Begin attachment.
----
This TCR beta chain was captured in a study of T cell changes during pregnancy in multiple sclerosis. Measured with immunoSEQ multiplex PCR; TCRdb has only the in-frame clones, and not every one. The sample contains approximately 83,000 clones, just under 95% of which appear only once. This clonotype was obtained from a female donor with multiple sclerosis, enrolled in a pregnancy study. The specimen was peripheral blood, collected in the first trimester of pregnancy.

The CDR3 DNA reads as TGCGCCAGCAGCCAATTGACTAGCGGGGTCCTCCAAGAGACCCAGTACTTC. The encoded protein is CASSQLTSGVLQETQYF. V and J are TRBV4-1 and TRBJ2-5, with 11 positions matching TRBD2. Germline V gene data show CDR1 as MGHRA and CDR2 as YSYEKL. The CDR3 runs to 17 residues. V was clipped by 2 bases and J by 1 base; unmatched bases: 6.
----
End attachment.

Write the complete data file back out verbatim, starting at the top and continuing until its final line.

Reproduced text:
This TCR beta chain was captured in a study of T cell changes during pregnancy in multiple sclerosis. Measured with immunoSEQ multiplex PCR; TCRdb has only the in-frame clones, and not every one. The sample contains approximately 83,000 clones, just under 95% of which appear only once. This clonotype was obtained from a female donor with multiple sclerosis, enrolled in a pregnancy study. The specimen was peripheral blood, collected in the first trimester of pregnancy.

The CDR3 DNA reads as TGCGCCAGCAGCCAATTGACTAGCGGGGTCCTCCAAGAGACCCAGTACTTC. The encoded protein is CASSQLTSGVLQETQYF. V and J are TRBV4-1 and TRBJ2-5, with 11 positions matching TRBD2. Germline V gene data show CDR1 as MGHRA and CDR2 as YSYEKL. The CDR3 runs to 17 residues. V was clipped by 2 bases and J by 1 base; unmatched bases: 6.